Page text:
Pablo Martinez Monsivais/AP

The Torture Report Triggered the CIA's First Live Presser

John Brennan's remarks were less surprising than the fact that he gave them in the first place.

John Brennan made history on Thursday.

In response to a Senate report on U.S. interrogation of terrorism suspects, the CIA director held a press conference at the agency's headquarters in Langley, Virginia. He responded to questions from reporters. Live. On camera. Facing an outcry over revelations of torture, the secretive spy agency took its public-relations campaign remarkably public. It was a measure of how seriously the CIA is taking the allegations and fallout from them.

"I've never been to a CIA press conference at HQ in my career, and I can't remember the last one I've heard of," Shane Harris, a national correspondent forThe Daily Beast who has been reporting on national-security issues for at least a decade, told me. He added that while CIA directors have taken questions at other public events, Thursday's event "really was unusual."

During the press conference, Brennan offered an unpopular defense of his agency's actions, characterized the Senate report as "flawed," and lambastedsome of his agency's officers for using "abhorrent" methods to extract information from detainees.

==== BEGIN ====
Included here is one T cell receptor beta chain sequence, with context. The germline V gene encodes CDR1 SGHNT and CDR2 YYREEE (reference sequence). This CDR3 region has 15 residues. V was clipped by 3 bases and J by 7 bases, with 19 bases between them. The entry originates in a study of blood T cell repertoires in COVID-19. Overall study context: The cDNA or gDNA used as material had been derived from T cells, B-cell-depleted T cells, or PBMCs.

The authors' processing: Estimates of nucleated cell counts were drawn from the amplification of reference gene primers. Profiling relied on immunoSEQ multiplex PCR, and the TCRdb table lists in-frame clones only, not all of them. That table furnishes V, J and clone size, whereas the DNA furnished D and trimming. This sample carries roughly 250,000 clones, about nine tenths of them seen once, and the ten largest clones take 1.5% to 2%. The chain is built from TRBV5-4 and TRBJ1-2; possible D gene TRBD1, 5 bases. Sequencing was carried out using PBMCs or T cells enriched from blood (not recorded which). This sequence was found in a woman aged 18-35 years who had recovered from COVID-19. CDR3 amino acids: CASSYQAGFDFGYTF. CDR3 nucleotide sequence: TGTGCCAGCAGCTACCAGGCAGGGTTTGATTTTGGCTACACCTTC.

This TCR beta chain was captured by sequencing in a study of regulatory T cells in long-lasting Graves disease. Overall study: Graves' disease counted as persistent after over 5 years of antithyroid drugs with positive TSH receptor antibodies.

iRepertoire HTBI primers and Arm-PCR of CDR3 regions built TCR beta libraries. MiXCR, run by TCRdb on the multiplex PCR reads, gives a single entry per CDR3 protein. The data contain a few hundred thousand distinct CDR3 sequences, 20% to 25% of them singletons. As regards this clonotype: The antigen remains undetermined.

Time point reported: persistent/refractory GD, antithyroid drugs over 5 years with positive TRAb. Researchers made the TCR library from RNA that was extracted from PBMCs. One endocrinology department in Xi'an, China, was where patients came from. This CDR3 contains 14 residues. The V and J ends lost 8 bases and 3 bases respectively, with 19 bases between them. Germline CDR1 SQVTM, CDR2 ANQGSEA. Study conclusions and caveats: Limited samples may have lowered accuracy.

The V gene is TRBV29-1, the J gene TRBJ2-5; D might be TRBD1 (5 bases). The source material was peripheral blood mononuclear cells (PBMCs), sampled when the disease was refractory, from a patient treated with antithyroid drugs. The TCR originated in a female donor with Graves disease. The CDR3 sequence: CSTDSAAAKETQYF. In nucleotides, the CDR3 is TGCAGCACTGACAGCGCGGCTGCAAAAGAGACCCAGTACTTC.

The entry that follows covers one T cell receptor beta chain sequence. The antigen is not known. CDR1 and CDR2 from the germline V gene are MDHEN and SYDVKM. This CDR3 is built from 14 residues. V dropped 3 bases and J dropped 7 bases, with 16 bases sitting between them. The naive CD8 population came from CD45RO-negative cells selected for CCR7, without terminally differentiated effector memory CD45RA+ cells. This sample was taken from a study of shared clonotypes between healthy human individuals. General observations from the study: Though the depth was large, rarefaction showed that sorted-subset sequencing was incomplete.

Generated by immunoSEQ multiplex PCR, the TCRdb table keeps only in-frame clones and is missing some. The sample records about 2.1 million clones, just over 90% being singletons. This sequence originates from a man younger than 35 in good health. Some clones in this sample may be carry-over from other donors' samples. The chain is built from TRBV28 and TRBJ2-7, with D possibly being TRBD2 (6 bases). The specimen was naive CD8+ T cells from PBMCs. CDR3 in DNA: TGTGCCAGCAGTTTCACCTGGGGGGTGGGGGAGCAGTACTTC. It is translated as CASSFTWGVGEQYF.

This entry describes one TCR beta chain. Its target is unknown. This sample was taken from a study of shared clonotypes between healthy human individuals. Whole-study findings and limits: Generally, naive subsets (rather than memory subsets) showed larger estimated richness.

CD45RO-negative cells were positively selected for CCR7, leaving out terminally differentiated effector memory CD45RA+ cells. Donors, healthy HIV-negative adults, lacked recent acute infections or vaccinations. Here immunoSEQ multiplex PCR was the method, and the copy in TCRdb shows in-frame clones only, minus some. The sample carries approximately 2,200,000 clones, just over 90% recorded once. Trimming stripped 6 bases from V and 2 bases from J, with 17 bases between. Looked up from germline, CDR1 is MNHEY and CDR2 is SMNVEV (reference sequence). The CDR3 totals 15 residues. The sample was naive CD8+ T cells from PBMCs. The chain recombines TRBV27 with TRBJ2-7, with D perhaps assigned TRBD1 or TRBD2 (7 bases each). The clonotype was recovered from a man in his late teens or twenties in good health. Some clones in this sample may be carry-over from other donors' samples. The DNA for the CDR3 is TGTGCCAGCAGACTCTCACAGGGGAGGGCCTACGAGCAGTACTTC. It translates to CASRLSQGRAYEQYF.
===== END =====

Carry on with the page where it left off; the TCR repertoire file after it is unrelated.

As his remarks were being countered on Twitterby Senate Intelligence Committee chair Dianne Feinstein and others, Brennan didn't rule out using so-called "enhanced interrogation techniques" going forward, saying he would “defer to the policymakers in future times when there is going to be the need to be able to ensure that this country stays safe if we face a similar type of crisis.” Brennan also wouldn't say if these techniques yielded useful intelligence or not.

Just how unusual was the spectacle? Ryan Trapani, a CIA spokesman, explained:

It looks as if this was the first live televised press conference. [Michael] Hayden held one in 2007 but I don't think it was live. [John] Deutch held one in 1995 but again I don't think it was live.

"We haven't been able to hunt down the details on the prior ones," he added—in a line unusual to hear from the often omniscient CIA. "But if you can, it would establish it was the first time we've done it this way."

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